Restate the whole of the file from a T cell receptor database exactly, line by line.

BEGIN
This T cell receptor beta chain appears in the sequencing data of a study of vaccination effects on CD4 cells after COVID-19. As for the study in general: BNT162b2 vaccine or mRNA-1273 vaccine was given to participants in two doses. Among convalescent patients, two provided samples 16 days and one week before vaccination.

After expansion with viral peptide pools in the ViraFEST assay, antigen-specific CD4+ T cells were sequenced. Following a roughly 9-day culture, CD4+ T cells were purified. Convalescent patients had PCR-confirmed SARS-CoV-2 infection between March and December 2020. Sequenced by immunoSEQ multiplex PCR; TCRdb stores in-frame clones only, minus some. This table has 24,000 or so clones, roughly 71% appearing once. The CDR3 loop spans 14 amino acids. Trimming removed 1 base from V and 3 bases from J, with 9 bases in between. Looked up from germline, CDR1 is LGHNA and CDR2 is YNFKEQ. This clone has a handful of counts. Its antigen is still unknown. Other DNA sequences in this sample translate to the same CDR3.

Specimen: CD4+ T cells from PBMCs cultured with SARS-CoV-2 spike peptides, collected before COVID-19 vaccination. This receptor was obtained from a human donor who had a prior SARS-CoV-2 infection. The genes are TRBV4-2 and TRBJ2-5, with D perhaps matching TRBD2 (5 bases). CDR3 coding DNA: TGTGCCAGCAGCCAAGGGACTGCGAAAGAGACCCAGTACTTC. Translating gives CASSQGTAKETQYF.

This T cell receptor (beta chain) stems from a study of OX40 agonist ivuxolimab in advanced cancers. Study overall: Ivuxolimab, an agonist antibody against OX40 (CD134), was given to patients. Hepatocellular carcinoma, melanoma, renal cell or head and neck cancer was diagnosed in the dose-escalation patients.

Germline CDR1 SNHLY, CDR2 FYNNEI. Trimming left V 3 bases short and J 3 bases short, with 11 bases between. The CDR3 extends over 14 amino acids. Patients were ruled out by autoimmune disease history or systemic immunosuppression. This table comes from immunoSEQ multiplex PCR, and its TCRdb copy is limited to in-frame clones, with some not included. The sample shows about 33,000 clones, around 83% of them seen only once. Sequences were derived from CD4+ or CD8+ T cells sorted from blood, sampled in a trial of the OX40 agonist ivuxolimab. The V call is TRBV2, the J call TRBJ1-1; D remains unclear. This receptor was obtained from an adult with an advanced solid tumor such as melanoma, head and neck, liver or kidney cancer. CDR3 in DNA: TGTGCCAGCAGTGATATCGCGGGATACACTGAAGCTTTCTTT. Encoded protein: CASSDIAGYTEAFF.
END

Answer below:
This T cell receptor beta chain appears in the sequencing data of a study of vaccination effects on CD4 cells after COVID-19. As for the study in general: BNT162b2 vaccine or mRNA-1273 vaccine was given to participants in two doses. Among convalescent patients, two provided samples 16 days and one week before vaccination.

After expansion with viral peptide pools in the ViraFEST assay, antigen-specific CD4+ T cells were sequenced. Following a roughly 9-day culture, CD4+ T cells were purified. Convalescent patients had PCR-confirmed SARS-CoV-2 infection between March and December 2020. Sequenced by immunoSEQ multiplex PCR; TCRdb stores in-frame clones only, minus some. This table has 24,000 or so clones, roughly 71% appearing once. The CDR3 loop spans 14 amino acids. Trimming removed 1 base from V and 3 bases from J, with 9 bases in between. Looked up from germline, CDR1 is LGHNA and CDR2 is YNFKEQ. This clone has a handful of counts. Its antigen is still unknown. Other DNA sequences in this sample translate to the same CDR3.

Specimen: CD4+ T cells from PBMCs cultured with SARS-CoV-2 spike peptides, collected before COVID-19 vaccination. This receptor was obtained from a human donor who had a prior SARS-CoV-2 infection. The genes are TRBV4-2 and TRBJ2-5, with D perhaps matching TRBD2 (5 bases). CDR3 coding DNA: TGTGCCAGCAGCCAAGGGACTGCGAAAGAGACCCAGTACTTC. Translating gives CASSQGTAKETQYF.

This T cell receptor (beta chain) stems from a study of OX40 agonist ivuxolimab in advanced cancers. Study overall: Ivuxolimab, an agonist antibody against OX40 (CD134), was given to patients. Hepatocellular carcinoma, melanoma, renal cell or head and neck cancer was diagnosed in the dose-escalation patients.

Germline CDR1 SNHLY, CDR2 FYNNEI. Trimming left V 3 bases short and J 3 bases short, with 11 bases between. The CDR3 extends over 14 amino acids. Patients were ruled out by autoimmune disease history or systemic immunosuppression. This table comes from immunoSEQ multiplex PCR, and its TCRdb copy is limited to in-frame clones, with some not included. The sample shows about 33,000 clones, around 83% of them seen only once. Sequences were derived from CD4+ or CD8+ T cells sorted from blood, sampled in a trial of the OX40 agonist ivuxolimab. The V call is TRBV2, the J call TRBJ1-1; D remains unclear. This receptor was obtained from an adult with an advanced solid tumor such as melanoma, head and neck, liver or kidney cancer. CDR3 in DNA: TGTGCCAGCAGTGATATCGCGGGATACACTGAAGCTTTCTTT. Encoded protein: CASSDIAGYTEAFF.